Erika Márquez-Montaño (she/her/hers): I was born in Colombia and naturalized in the United States. I earned a BA in Law from Universidad Externado de Colombia, and an MA and PhD in Sociology from the University of Massachusetts-Amherst. I am an Assistant Professor and Undergraduate Program Director in the Sociology program at Universidad Icesi – located in Cali, Colombia. At Icesi, I have served as the director of the Gender Studies Program, and simultaneously I was the co-chair of the Latin American Studies Association’s Gender and Feminist Studies section. My current research focuses on gender equality in the context of higher education. Previous work includes my piece, “Colombia’s Gallery of Memory: Reexamining Democracy Through Human Rights Lenses,” published in Latin American Perspectives. I can be reached at emarquez@icesi.edu.co

Nicole Morse (they/them/theirs): Originally from Colorado and Vermont, I came to Florida Atlantic University’s School of Cinema and Media Studies after earning my PhD in Cinema and Media Studies at the University of Chicago. At FAU, I am an Assistant Professor and Director of the Center for Women, Gender, and Sexuality Studies. My research and teaching focus on LGBTQ media studies and I have published in Feminist Media Studies, Porn Studies, and Jump Cut. My book Selfie Aesthetics: Seeing Trans Feminist Futures in Self-Representational Art is currently under review. Previously a filmmaker, my video essay on Transparent was included in the British Film Institute’s list of the best video essays of 2018.

Daniella Orias (she/her/hers): I hail from sunny Coral Springs, Florida. I am in the Women, Gender, and Sexuality Studies MA program at Florida Atlantic University, where I am also a Teaching Assistant. I published an article in the FAU Undergraduate Research Journal with Dr. Jane Caputi entitled “Monoculture & Mono-woman: An Ecofeminist Critique” (2013). My main areas of interest are ecofeminism, literature/art/media, and queer theory.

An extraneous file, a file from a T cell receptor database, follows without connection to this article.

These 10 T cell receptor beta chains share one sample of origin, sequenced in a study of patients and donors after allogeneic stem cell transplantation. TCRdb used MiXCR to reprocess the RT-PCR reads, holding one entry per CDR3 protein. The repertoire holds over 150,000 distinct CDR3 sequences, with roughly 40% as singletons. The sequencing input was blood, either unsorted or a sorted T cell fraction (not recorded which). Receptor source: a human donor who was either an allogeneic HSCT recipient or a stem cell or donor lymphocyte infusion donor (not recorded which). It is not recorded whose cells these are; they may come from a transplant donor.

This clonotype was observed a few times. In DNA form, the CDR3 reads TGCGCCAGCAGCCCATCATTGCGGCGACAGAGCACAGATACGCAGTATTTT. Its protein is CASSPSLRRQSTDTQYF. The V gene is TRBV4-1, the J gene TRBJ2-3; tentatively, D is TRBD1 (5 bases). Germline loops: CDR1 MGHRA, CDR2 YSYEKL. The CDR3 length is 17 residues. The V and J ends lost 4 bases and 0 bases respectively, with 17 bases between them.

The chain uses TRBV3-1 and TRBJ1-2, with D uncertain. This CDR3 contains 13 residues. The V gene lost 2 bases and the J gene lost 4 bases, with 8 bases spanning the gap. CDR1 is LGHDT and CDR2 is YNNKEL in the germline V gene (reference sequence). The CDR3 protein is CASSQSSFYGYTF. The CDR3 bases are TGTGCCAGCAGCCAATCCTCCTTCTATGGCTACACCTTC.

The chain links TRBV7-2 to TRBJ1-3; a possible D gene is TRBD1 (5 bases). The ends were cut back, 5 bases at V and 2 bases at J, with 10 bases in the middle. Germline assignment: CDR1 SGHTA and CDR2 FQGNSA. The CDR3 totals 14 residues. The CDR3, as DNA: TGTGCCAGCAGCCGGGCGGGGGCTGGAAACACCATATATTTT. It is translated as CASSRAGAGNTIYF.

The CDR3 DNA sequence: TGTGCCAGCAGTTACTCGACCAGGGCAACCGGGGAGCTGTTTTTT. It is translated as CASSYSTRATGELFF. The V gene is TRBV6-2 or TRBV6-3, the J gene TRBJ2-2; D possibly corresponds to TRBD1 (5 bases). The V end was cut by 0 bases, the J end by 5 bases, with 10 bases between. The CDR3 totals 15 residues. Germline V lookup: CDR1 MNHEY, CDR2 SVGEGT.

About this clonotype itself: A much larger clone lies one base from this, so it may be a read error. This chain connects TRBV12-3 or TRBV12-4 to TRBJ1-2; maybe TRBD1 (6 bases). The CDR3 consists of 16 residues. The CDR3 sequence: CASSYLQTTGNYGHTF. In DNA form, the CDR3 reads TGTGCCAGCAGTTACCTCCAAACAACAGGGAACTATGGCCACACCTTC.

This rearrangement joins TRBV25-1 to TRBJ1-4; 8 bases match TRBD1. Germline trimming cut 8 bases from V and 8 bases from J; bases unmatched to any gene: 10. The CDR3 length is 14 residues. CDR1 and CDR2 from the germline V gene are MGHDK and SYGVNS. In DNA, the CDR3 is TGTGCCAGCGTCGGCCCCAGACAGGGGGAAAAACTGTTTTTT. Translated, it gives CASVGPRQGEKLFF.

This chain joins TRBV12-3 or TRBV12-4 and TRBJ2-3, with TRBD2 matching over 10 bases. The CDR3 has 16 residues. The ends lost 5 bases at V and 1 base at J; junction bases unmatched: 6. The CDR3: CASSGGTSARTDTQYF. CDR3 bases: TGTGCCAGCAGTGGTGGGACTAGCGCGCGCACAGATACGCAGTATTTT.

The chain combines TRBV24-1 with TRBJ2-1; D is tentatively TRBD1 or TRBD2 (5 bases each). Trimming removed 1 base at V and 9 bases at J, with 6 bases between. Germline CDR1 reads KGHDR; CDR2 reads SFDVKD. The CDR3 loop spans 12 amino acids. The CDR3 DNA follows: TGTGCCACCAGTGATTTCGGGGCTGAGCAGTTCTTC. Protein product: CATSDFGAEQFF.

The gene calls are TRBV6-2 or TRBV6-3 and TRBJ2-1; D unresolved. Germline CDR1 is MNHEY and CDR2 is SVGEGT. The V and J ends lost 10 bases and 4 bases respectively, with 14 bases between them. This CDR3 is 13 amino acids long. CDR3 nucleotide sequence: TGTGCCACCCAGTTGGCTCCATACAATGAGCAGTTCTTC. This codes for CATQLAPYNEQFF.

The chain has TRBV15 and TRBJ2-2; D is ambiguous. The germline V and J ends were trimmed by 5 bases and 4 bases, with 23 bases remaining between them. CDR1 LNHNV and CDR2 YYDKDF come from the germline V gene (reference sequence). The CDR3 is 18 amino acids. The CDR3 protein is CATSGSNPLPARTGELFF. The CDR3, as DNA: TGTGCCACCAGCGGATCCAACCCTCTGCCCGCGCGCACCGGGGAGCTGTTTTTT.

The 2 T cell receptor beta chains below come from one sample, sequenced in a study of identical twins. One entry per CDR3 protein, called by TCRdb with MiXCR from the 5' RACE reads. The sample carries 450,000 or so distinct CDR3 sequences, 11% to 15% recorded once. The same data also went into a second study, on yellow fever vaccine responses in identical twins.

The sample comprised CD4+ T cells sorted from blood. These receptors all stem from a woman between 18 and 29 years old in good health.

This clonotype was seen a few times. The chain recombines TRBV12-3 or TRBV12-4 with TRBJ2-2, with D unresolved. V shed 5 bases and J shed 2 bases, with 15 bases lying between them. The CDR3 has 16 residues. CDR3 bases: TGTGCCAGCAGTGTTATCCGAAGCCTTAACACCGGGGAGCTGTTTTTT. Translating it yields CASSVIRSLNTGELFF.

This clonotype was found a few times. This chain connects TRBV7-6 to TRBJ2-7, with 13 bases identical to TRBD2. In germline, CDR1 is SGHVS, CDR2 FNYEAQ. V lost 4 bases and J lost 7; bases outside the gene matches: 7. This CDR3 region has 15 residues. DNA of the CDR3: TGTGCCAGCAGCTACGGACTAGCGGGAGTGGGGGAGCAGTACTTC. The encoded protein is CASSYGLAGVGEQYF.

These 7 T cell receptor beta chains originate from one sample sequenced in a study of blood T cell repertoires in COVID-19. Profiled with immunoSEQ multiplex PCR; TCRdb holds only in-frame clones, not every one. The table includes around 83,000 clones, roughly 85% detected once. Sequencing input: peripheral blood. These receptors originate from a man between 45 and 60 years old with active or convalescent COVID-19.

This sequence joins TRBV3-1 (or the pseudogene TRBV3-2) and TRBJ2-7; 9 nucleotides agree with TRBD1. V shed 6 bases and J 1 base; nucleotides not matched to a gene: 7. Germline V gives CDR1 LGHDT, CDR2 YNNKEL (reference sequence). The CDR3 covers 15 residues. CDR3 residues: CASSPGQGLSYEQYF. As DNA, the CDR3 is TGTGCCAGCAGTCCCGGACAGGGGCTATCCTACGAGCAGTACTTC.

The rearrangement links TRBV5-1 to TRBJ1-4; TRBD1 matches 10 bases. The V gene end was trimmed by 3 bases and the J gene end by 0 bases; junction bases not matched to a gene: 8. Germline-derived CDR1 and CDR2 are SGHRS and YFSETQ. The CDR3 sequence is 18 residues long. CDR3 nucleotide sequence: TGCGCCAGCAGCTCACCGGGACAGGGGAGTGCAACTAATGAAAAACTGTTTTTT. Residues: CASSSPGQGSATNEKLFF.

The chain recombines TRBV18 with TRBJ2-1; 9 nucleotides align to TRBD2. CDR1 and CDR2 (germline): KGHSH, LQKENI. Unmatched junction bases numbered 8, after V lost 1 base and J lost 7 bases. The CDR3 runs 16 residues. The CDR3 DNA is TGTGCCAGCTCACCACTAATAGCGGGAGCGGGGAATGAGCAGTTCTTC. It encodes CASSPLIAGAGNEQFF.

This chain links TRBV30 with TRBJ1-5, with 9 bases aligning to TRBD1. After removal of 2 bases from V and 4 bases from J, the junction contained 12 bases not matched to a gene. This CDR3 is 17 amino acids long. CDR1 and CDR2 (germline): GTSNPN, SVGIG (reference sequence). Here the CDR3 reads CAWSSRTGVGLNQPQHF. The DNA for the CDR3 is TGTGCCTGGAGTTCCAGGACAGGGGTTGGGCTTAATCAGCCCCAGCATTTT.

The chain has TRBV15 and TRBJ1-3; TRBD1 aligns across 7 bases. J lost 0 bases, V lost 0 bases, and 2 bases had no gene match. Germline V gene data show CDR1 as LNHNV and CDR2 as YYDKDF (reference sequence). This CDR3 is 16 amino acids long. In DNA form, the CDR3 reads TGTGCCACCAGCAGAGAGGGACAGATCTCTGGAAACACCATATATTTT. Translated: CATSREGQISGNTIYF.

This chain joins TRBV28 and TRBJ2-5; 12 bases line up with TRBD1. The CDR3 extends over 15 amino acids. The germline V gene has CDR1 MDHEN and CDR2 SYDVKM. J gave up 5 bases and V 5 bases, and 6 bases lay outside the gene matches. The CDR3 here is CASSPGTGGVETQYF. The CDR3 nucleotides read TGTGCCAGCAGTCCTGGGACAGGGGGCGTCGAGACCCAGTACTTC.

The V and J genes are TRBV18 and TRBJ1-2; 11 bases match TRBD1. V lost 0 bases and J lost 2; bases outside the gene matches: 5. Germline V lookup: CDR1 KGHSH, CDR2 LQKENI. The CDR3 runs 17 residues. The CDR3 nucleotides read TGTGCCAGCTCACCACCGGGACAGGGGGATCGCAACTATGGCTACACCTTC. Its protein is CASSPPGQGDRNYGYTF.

Donielle “PacePoetry” Pace (she/her/hers): I am a performance poet from Houston, TX, and a mother of two teenage boys. I have a BA in English and an MA in Mass Communication from the University of Houston. Currently, I am pursuing my PhD in Humanities with a concentration in Africana Women’s Studies at Clark Atlanta University. For six years, I taught middle school English and served as an English adjunct professor at Houston Community College. As a performance poet, I have performed and spoken at several significant conferences and events such as the National Council of Black Studies Annual Conference (2020) and Removing the Mask 2020 Women’s Retreat. I am currently researching ancestral African technologies in the poetry of Black women performance poets.

Cheryl Radeloff (she/her/hers): I was born in Dayton, Ohio. My BA in Popular Culture and Women’s Studies (1996) is from the University of Toledo and I earned my PhD in Sociology from the University of Nevada, Las Vegas in 2004. My dissertation explored the development of mandatory testing laws for legal and non-legal sex workers in the state of Nevada. I am currently a Senior Health Educator with the Southern Nevada Health District Office of Epidemiology and Disease Surveillance. In addition, I am also an adjunct professor of Sociology at UNLV as well in Women’s Studies at the College of Southern Nevada. I am the co-author of both the first and second editions of Transforming Scholarship: Why Women’s and Gender Studies Students Are Changing Themselves and the World.